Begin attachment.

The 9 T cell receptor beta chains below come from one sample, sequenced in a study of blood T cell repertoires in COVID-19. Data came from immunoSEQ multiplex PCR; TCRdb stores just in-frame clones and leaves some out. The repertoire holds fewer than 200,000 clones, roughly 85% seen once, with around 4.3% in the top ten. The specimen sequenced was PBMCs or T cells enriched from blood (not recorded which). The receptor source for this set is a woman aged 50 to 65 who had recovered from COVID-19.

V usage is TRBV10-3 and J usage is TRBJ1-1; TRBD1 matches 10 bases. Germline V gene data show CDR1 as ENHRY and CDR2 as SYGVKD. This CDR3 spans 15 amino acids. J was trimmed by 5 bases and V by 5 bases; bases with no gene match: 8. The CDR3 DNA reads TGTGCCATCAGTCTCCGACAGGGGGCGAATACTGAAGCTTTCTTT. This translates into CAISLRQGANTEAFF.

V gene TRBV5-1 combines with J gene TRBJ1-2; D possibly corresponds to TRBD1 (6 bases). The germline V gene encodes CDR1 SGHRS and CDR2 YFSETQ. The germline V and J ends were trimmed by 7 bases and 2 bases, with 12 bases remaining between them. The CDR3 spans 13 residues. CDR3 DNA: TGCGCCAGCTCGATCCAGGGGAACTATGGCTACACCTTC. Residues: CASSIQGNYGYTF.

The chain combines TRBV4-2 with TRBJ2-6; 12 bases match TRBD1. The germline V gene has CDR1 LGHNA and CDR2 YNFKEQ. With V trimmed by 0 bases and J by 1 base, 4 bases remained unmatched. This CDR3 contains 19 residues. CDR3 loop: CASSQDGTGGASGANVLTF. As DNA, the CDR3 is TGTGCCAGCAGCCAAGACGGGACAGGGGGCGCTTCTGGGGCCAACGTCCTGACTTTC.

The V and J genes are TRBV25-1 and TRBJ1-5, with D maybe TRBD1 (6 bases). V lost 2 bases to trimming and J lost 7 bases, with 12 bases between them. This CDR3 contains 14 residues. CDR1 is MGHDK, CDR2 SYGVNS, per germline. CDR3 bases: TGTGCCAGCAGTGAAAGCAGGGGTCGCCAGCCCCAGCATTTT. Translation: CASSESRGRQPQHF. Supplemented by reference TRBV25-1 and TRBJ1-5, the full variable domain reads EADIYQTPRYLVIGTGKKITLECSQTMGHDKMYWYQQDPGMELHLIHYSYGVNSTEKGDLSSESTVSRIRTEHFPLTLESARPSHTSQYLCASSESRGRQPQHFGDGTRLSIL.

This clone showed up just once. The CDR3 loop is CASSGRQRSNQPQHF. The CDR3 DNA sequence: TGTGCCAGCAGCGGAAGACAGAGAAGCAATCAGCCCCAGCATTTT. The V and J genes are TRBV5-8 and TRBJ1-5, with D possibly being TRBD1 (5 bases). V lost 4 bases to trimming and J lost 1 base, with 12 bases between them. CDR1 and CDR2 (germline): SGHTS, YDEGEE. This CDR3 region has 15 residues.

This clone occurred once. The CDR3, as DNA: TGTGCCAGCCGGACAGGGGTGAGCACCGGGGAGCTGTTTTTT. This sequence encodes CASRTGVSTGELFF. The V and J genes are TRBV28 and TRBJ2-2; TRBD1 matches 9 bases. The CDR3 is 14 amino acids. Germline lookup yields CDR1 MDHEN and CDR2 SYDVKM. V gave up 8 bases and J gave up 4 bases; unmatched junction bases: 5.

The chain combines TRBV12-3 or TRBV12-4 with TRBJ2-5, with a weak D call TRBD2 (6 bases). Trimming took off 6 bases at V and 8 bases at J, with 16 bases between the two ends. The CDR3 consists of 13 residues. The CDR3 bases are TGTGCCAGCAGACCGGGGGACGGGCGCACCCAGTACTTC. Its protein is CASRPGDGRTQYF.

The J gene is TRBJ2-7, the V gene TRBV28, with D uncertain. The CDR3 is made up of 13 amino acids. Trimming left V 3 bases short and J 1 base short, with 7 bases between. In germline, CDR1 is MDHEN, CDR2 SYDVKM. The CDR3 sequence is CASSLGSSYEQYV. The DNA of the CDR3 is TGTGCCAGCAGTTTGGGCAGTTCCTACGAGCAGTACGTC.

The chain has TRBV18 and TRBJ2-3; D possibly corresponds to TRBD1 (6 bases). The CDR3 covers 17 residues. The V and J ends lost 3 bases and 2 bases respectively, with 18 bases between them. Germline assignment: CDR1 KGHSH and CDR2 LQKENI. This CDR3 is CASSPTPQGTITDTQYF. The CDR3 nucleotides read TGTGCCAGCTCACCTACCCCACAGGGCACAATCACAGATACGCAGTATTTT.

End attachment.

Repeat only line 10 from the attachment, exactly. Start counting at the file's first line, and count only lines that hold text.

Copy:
The chain has TRBV18 and TRBJ2-3; D possibly corresponds to TRBD1 (6 bases). The CDR3 covers 17 residues. The V and J ends lost 3 bases and 2 bases respectively, with 18 bases between them. Germline assignment: CDR1 KGHSH and CDR2 LQKENI. This CDR3 is CASSPTPQGTITDTQYF. The CDR3 nucleotides read TGTGCCAGCTCACCTACCCCACAGGGCACAATCACAGATACGCAGTATTTT.